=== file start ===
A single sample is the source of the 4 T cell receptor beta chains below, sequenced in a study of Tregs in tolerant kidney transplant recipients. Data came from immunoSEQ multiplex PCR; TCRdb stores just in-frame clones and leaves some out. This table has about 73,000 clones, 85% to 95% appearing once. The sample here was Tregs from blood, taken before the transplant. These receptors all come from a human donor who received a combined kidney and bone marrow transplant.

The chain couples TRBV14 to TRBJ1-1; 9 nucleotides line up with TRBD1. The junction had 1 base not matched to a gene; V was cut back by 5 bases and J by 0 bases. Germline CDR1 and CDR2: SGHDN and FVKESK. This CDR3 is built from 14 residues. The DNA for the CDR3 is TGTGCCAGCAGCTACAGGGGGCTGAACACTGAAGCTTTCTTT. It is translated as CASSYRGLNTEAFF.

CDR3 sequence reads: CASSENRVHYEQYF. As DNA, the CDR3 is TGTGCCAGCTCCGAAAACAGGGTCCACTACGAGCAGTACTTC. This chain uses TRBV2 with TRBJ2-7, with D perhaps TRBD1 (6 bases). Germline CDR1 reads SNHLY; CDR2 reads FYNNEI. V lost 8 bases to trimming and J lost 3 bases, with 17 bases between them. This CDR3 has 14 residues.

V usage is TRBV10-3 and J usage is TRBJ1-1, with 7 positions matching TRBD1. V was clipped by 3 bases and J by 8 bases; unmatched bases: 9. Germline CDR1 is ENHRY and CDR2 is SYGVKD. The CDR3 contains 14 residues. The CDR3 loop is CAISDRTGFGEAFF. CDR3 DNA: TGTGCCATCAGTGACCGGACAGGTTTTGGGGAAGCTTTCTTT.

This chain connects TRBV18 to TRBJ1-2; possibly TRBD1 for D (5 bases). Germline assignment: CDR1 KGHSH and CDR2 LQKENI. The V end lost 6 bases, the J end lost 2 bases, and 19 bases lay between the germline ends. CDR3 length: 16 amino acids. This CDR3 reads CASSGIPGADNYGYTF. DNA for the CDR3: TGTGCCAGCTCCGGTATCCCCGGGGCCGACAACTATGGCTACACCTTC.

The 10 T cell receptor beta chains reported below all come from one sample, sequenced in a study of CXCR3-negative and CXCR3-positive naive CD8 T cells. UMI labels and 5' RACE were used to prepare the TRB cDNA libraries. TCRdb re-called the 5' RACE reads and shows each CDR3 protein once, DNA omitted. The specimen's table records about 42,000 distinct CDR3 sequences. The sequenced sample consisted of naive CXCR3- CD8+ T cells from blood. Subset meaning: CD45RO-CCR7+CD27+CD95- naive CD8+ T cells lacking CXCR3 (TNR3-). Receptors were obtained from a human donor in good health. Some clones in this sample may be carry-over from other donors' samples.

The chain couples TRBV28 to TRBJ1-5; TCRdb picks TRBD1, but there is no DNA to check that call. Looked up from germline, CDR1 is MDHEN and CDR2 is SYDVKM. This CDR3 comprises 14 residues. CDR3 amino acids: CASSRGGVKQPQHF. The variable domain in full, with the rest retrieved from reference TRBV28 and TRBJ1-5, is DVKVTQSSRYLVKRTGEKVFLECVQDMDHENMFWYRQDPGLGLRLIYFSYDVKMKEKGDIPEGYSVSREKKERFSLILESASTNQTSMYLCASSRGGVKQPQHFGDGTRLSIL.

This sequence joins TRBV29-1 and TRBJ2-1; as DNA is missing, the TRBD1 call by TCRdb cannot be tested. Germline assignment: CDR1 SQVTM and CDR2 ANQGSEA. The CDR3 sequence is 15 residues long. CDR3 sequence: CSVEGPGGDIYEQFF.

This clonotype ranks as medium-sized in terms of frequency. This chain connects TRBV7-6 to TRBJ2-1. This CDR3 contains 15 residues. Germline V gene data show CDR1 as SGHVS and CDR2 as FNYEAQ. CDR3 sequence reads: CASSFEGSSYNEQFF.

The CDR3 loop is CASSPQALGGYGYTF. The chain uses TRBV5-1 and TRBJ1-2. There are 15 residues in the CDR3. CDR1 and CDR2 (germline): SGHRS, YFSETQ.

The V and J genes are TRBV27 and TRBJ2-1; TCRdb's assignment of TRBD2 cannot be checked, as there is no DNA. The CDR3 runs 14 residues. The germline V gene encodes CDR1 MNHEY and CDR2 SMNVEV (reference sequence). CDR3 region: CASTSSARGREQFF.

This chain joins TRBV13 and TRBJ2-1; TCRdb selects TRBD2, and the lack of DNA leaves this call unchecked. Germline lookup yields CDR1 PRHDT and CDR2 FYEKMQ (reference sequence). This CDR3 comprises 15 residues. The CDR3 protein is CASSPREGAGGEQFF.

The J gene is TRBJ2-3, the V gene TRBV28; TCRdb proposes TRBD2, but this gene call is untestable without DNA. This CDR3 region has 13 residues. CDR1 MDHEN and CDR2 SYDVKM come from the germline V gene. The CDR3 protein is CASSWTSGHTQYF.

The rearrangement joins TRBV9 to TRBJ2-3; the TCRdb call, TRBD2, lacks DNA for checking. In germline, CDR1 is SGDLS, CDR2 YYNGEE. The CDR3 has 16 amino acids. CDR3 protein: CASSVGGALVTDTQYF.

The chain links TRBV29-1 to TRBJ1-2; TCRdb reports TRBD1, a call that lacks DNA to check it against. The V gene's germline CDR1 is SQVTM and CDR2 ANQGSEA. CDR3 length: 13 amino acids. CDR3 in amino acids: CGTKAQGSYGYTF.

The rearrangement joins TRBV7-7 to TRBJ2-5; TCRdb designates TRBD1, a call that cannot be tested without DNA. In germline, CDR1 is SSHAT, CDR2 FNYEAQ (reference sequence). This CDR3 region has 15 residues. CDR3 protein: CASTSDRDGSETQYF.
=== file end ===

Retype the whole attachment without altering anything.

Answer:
A single sample is the source of the 4 T cell receptor beta chains below, sequenced in a study of Tregs in tolerant kidney transplant recipients. Data came from immunoSEQ multiplex PCR; TCRdb stores just in-frame clones and leaves some out. This table has about 73,000 clones, 85% to 95% appearing once. The sample here was Tregs from blood, taken before the transplant. These receptors all come from a human donor who received a combined kidney and bone marrow transplant.

The chain couples TRBV14 to TRBJ1-1; 9 nucleotides line up with TRBD1. The junction had 1 base not matched to a gene; V was cut back by 5 bases and J by 0 bases. Germline CDR1 and CDR2: SGHDN and FVKESK. This CDR3 is built from 14 residues. The DNA for the CDR3 is TGTGCCAGCAGCTACAGGGGGCTGAACACTGAAGCTTTCTTT. It is translated as CASSYRGLNTEAFF.

CDR3 sequence reads: CASSENRVHYEQYF. As DNA, the CDR3 is TGTGCCAGCTCCGAAAACAGGGTCCACTACGAGCAGTACTTC. This chain uses TRBV2 with TRBJ2-7, with D perhaps TRBD1 (6 bases). Germline CDR1 reads SNHLY; CDR2 reads FYNNEI. V lost 8 bases to trimming and J lost 3 bases, with 17 bases between them. This CDR3 has 14 residues.

V usage is TRBV10-3 and J usage is TRBJ1-1, with 7 positions matching TRBD1. V was clipped by 3 bases and J by 8 bases; unmatched bases: 9. Germline CDR1 is ENHRY and CDR2 is SYGVKD. The CDR3 contains 14 residues. The CDR3 loop is CAISDRTGFGEAFF. CDR3 DNA: TGTGCCATCAGTGACCGGACAGGTTTTGGGGAAGCTTTCTTT.

This chain connects TRBV18 to TRBJ1-2; possibly TRBD1 for D (5 bases). Germline assignment: CDR1 KGHSH and CDR2 LQKENI. The V end lost 6 bases, the J end lost 2 bases, and 19 bases lay between the germline ends. CDR3 length: 16 amino acids. This CDR3 reads CASSGIPGADNYGYTF. DNA for the CDR3: TGTGCCAGCTCCGGTATCCCCGGGGCCGACAACTATGGCTACACCTTC.

The 10 T cell receptor beta chains reported below all come from one sample, sequenced in a study of CXCR3-negative and CXCR3-positive naive CD8 T cells. UMI labels and 5' RACE were used to prepare the TRB cDNA libraries. TCRdb re-called the 5' RACE reads and shows each CDR3 protein once, DNA omitted. The specimen's table records about 42,000 distinct CDR3 sequences. The sequenced sample consisted of naive CXCR3- CD8+ T cells from blood. Subset meaning: CD45RO-CCR7+CD27+CD95- naive CD8+ T cells lacking CXCR3 (TNR3-). Receptors were obtained from a human donor in good health. Some clones in this sample may be carry-over from other donors' samples.

The chain couples TRBV28 to TRBJ1-5; TCRdb picks TRBD1, but there is no DNA to check that call. Looked up from germline, CDR1 is MDHEN and CDR2 is SYDVKM. This CDR3 comprises 14 residues. CDR3 amino acids: CASSRGGVKQPQHF. The variable domain in full, with the rest retrieved from reference TRBV28 and TRBJ1-5, is DVKVTQSSRYLVKRTGEKVFLECVQDMDHENMFWYRQDPGLGLRLIYFSYDVKMKEKGDIPEGYSVSREKKERFSLILESASTNQTSMYLCASSRGGVKQPQHFGDGTRLSIL.

This sequence joins TRBV29-1 and TRBJ2-1; as DNA is missing, the TRBD1 call by TCRdb cannot be tested. Germline assignment: CDR1 SQVTM and CDR2 ANQGSEA. The CDR3 sequence is 15 residues long. CDR3 sequence: CSVEGPGGDIYEQFF.

This clonotype ranks as medium-sized in terms of frequency. This chain connects TRBV7-6 to TRBJ2-1. This CDR3 contains 15 residues. Germline V gene data show CDR1 as SGHVS and CDR2 as FNYEAQ. CDR3 sequence reads: CASSFEGSSYNEQFF.

The CDR3 loop is CASSPQALGGYGYTF. The chain uses TRBV5-1 and TRBJ1-2. There are 15 residues in the CDR3. CDR1 and CDR2 (germline): SGHRS, YFSETQ.

The V and J genes are TRBV27 and TRBJ2-1; TCRdb's assignment of TRBD2 cannot be checked, as there is no DNA. The CDR3 runs 14 residues. The germline V gene encodes CDR1 MNHEY and CDR2 SMNVEV (reference sequence). CDR3 region: CASTSSARGREQFF.

This chain joins TRBV13 and TRBJ2-1; TCRdb selects TRBD2, and the lack of DNA leaves this call unchecked. Germline lookup yields CDR1 PRHDT and CDR2 FYEKMQ (reference sequence). This CDR3 comprises 15 residues. The CDR3 protein is CASSPREGAGGEQFF.

The J gene is TRBJ2-3, the V gene TRBV28; TCRdb proposes TRBD2, but this gene call is untestable without DNA. This CDR3 region has 13 residues. CDR1 MDHEN and CDR2 SYDVKM come from the germline V gene. The CDR3 protein is CASSWTSGHTQYF.

The rearrangement joins TRBV9 to TRBJ2-3; the TCRdb call, TRBD2, lacks DNA for checking. In germline, CDR1 is SGDLS, CDR2 YYNGEE. The CDR3 has 16 amino acids. CDR3 protein: CASSVGGALVTDTQYF.

The chain links TRBV29-1 to TRBJ1-2; TCRdb reports TRBD1, a call that lacks DNA to check it against. The V gene's germline CDR1 is SQVTM and CDR2 ANQGSEA. CDR3 length: 13 amino acids. CDR3 in amino acids: CGTKAQGSYGYTF.

The rearrangement joins TRBV7-7 to TRBJ2-5; TCRdb designates TRBD1, a call that cannot be tested without DNA. In germline, CDR1 is SSHAT, CDR2 FNYEAQ (reference sequence). This CDR3 region has 15 residues. CDR3 protein: CASTSDRDGSETQYF.